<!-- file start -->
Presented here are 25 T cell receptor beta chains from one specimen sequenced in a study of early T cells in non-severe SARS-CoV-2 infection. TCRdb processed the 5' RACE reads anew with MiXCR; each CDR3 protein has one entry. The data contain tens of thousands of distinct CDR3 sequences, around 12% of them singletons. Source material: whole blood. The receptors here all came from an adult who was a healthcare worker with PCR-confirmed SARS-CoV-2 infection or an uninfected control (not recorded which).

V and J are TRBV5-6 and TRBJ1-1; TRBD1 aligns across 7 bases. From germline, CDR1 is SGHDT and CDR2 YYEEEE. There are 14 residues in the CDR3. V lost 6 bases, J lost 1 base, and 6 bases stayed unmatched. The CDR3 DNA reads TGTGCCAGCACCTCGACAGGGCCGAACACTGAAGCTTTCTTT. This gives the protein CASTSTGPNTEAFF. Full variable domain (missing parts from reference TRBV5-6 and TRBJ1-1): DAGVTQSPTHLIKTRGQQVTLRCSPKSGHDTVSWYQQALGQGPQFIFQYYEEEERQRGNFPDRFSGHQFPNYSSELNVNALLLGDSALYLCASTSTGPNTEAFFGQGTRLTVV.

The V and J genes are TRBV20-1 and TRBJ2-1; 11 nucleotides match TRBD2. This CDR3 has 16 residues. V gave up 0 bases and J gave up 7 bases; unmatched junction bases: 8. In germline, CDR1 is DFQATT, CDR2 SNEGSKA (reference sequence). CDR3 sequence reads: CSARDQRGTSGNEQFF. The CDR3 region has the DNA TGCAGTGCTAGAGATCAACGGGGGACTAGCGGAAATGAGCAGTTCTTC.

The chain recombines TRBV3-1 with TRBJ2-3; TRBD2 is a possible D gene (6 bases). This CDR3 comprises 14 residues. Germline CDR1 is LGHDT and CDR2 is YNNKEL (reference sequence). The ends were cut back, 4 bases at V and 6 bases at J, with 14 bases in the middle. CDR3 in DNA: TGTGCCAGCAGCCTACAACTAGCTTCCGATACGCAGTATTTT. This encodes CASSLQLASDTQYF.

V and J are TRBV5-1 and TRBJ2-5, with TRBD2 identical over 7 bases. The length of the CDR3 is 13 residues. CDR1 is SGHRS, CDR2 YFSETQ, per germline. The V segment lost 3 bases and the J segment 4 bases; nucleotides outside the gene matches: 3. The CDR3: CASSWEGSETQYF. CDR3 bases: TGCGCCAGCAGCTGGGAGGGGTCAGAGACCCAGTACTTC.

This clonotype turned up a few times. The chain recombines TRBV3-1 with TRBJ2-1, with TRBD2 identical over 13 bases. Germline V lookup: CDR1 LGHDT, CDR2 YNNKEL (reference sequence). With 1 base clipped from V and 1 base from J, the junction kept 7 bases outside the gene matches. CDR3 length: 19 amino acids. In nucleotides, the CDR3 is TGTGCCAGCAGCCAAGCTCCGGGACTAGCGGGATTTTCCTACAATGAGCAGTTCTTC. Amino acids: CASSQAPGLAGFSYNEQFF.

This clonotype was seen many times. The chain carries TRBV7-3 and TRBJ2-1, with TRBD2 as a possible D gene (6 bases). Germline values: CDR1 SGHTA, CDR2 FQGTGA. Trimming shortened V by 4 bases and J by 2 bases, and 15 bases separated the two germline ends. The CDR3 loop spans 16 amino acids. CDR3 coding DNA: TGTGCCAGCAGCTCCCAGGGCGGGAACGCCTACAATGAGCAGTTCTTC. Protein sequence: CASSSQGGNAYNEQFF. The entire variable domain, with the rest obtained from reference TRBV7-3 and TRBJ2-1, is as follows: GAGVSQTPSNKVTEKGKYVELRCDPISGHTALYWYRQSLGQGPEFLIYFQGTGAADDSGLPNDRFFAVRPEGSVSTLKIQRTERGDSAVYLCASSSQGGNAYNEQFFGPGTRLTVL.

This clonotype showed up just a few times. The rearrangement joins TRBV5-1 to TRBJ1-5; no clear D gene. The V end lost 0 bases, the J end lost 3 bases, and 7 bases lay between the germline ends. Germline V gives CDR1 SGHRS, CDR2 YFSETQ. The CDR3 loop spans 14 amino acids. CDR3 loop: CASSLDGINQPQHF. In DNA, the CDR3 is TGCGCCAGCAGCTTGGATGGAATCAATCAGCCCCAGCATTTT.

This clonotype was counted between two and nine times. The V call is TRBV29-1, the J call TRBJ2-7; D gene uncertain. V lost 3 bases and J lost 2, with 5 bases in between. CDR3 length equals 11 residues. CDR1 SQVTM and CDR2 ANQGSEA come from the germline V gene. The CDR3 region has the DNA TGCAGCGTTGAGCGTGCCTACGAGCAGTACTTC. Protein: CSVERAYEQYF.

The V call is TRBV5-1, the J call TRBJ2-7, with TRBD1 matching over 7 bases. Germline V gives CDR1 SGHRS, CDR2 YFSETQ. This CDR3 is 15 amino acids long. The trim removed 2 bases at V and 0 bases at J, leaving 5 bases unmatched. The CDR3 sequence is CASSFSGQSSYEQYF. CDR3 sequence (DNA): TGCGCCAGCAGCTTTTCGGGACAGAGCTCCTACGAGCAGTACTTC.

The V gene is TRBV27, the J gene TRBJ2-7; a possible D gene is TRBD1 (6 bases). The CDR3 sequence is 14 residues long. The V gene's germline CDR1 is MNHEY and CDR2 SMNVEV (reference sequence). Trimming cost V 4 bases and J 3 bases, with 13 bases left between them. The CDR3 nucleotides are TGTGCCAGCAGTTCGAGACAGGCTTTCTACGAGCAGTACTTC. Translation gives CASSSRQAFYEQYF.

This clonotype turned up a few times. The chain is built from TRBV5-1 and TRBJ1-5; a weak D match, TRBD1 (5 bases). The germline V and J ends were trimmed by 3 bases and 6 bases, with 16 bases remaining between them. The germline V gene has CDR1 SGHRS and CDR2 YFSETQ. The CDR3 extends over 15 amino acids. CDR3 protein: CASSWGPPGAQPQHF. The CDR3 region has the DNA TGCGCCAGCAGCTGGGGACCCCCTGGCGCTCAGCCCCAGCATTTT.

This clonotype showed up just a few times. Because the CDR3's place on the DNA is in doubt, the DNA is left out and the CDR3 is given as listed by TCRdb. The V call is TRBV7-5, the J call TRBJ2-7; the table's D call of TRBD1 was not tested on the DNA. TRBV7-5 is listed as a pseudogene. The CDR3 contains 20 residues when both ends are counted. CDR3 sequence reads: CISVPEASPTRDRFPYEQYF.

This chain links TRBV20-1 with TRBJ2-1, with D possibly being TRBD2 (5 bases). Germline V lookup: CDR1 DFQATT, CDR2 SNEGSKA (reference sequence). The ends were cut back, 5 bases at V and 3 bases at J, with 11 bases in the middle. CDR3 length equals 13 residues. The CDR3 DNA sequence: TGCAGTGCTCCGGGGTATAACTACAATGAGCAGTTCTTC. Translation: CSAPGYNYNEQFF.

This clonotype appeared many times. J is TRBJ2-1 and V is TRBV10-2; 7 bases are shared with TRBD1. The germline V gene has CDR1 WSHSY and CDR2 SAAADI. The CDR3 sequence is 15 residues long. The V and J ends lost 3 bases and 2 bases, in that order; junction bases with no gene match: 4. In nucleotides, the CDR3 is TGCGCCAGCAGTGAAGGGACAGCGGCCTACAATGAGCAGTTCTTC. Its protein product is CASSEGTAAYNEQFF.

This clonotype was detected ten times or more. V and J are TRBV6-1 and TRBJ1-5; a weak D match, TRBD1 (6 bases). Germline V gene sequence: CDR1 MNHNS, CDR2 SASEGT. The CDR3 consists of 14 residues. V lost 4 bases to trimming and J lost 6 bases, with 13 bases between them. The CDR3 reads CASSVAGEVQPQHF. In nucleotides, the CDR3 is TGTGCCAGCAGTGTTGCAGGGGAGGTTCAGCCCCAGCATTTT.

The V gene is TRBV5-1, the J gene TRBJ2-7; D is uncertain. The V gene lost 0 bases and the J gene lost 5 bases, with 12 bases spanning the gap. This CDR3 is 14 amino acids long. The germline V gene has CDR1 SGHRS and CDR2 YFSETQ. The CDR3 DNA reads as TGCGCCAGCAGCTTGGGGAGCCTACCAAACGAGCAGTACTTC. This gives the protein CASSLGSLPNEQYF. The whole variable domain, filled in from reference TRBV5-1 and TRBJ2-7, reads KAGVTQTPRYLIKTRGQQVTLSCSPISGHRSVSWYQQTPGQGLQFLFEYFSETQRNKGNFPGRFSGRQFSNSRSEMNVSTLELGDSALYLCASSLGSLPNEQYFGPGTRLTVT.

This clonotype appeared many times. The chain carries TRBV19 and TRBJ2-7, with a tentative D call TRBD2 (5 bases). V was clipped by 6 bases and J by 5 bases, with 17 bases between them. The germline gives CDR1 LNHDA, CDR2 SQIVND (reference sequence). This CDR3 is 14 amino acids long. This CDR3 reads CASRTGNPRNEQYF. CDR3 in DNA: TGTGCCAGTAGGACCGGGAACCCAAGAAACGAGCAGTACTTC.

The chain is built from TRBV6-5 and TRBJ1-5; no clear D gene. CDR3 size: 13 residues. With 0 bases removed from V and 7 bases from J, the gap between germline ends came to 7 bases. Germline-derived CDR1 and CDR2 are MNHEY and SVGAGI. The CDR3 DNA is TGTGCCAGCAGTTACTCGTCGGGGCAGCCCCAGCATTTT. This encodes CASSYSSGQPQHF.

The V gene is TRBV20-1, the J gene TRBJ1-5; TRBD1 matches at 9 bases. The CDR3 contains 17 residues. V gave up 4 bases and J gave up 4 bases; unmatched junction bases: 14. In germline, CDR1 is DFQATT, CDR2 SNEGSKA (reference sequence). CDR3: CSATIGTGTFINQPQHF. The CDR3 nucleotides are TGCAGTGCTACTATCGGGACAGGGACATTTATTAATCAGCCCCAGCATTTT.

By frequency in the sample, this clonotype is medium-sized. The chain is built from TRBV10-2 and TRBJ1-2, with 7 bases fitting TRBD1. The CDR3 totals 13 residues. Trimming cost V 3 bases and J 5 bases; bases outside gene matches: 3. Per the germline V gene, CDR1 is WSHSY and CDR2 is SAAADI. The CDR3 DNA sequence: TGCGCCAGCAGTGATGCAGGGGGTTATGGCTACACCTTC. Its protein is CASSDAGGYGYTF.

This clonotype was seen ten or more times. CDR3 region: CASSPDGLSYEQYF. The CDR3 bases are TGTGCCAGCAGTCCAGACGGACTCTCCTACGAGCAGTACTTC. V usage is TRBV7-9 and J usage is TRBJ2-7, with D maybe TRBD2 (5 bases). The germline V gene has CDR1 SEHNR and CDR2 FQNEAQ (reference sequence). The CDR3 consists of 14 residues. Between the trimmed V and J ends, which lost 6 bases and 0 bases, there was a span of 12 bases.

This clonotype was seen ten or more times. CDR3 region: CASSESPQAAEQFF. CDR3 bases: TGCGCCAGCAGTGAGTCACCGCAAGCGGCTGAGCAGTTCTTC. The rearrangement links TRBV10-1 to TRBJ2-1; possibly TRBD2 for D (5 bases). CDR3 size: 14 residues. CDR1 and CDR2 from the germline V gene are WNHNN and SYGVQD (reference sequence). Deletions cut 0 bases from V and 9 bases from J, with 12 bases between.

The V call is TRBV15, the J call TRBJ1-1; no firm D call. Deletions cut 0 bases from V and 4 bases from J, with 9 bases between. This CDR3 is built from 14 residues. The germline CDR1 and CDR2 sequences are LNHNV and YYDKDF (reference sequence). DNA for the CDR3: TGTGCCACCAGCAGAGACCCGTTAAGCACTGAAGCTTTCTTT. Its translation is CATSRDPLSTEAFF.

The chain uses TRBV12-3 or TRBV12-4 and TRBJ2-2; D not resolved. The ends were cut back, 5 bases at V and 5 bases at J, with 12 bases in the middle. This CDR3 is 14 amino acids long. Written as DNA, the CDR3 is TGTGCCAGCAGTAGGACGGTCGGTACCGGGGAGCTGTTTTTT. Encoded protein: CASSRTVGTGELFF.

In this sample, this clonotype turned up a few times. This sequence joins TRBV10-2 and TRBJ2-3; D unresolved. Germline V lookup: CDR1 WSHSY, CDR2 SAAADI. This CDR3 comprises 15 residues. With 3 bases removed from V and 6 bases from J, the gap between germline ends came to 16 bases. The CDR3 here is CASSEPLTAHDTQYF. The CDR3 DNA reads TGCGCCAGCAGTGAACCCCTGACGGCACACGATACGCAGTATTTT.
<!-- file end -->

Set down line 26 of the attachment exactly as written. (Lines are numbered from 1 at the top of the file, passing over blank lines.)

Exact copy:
In this sample, this clonotype turned up a few times. This sequence joins TRBV10-2 and TRBJ2-3; D unresolved. Germline V lookup: CDR1 WSHSY, CDR2 SAAADI. This CDR3 comprises 15 residues. With 3 bases removed from V and 6 bases from J, the gap between germline ends came to 16 bases. The CDR3 here is CASSEPLTAHDTQYF. The CDR3 DNA reads TGCGCCAGCAGTGAACCCCTGACGGCACACGATACGCAGTATTTT.